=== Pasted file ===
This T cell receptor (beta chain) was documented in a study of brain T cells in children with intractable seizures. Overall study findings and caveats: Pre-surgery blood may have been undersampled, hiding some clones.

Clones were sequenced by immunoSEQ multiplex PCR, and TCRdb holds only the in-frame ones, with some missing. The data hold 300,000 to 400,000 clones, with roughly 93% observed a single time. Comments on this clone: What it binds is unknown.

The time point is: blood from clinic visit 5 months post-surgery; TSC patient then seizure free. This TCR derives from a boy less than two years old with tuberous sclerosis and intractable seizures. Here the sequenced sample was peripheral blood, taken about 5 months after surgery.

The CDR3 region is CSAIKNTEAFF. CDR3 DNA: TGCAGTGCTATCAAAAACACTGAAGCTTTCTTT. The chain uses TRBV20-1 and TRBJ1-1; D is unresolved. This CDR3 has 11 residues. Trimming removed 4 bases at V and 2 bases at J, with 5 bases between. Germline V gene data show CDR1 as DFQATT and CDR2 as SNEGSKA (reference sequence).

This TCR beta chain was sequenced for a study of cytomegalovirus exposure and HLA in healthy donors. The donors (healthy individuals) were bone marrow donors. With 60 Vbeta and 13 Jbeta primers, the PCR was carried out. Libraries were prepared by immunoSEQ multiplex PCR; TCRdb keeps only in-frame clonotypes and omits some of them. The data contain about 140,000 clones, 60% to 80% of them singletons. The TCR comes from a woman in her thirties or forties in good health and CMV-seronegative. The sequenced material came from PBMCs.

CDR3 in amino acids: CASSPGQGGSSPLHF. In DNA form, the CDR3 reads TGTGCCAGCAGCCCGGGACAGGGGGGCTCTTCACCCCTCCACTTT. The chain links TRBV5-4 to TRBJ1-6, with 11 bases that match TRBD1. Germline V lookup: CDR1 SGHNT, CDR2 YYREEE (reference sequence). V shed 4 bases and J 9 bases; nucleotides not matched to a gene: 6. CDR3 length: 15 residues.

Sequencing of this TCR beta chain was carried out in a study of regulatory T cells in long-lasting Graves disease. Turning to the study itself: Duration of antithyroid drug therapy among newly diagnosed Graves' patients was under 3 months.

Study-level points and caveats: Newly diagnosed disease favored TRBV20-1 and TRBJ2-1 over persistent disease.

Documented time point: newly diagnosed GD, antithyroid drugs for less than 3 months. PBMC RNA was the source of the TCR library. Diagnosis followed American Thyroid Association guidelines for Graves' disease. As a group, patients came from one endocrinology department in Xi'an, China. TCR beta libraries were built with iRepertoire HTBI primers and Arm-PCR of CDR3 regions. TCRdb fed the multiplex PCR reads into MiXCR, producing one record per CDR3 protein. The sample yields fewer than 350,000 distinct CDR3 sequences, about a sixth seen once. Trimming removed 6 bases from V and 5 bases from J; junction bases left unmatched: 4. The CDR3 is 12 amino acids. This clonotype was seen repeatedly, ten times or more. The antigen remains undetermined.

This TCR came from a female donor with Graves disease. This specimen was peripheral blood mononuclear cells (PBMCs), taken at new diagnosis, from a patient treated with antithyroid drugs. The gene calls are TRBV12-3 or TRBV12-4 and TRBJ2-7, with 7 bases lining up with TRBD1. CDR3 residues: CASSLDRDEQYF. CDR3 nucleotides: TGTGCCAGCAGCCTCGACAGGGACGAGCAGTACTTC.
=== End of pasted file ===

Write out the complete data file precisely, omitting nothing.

This T cell receptor (beta chain) was documented in a study of brain T cells in children with intractable seizures. Overall study findings and caveats: Pre-surgery blood may have been undersampled, hiding some clones.

Clones were sequenced by immunoSEQ multiplex PCR, and TCRdb holds only the in-frame ones, with some missing. The data hold 300,000 to 400,000 clones, with roughly 93% observed a single time. Comments on this clone: What it binds is unknown.

The time point is: blood from clinic visit 5 months post-surgery; TSC patient then seizure free. This TCR derives from a boy less than two years old with tuberous sclerosis and intractable seizures. Here the sequenced sample was peripheral blood, taken about 5 months after surgery.

The CDR3 region is CSAIKNTEAFF. CDR3 DNA: TGCAGTGCTATCAAAAACACTGAAGCTTTCTTT. The chain uses TRBV20-1 and TRBJ1-1; D is unresolved. This CDR3 has 11 residues. Trimming removed 4 bases at V and 2 bases at J, with 5 bases between. Germline V gene data show CDR1 as DFQATT and CDR2 as SNEGSKA (reference sequence).

This TCR beta chain was sequenced for a study of cytomegalovirus exposure and HLA in healthy donors. The donors (healthy individuals) were bone marrow donors. With 60 Vbeta and 13 Jbeta primers, the PCR was carried out. Libraries were prepared by immunoSEQ multiplex PCR; TCRdb keeps only in-frame clonotypes and omits some of them. The data contain about 140,000 clones, 60% to 80% of them singletons. The TCR comes from a woman in her thirties or forties in good health and CMV-seronegative. The sequenced material came from PBMCs.

CDR3 in amino acids: CASSPGQGGSSPLHF. In DNA form, the CDR3 reads TGTGCCAGCAGCCCGGGACAGGGGGGCTCTTCACCCCTCCACTTT. The chain links TRBV5-4 to TRBJ1-6, with 11 bases that match TRBD1. Germline V lookup: CDR1 SGHNT, CDR2 YYREEE (reference sequence). V shed 4 bases and J 9 bases; nucleotides not matched to a gene: 6. CDR3 length: 15 residues.

Sequencing of this TCR beta chain was carried out in a study of regulatory T cells in long-lasting Graves disease. Turning to the study itself: Duration of antithyroid drug therapy among newly diagnosed Graves' patients was under 3 months.

Study-level points and caveats: Newly diagnosed disease favored TRBV20-1 and TRBJ2-1 over persistent disease.

Documented time point: newly diagnosed GD, antithyroid drugs for less than 3 months. PBMC RNA was the source of the TCR library. Diagnosis followed American Thyroid Association guidelines for Graves' disease. As a group, patients came from one endocrinology department in Xi'an, China. TCR beta libraries were built with iRepertoire HTBI primers and Arm-PCR of CDR3 regions. TCRdb fed the multiplex PCR reads into MiXCR, producing one record per CDR3 protein. The sample yields fewer than 350,000 distinct CDR3 sequences, about a sixth seen once. Trimming removed 6 bases from V and 5 bases from J; junction bases left unmatched: 4. The CDR3 is 12 amino acids. This clonotype was seen repeatedly, ten times or more. The antigen remains undetermined.

This TCR came from a female donor with Graves disease. This specimen was peripheral blood mononuclear cells (PBMCs), taken at new diagnosis, from a patient treated with antithyroid drugs. The gene calls are TRBV12-3 or TRBV12-4 and TRBJ2-7, with 7 bases lining up with TRBD1. CDR3 residues: CASSLDRDEQYF. CDR3 nucleotides: TGTGCCAGCAGCCTCGACAGGGACGAGCAGTACTTC.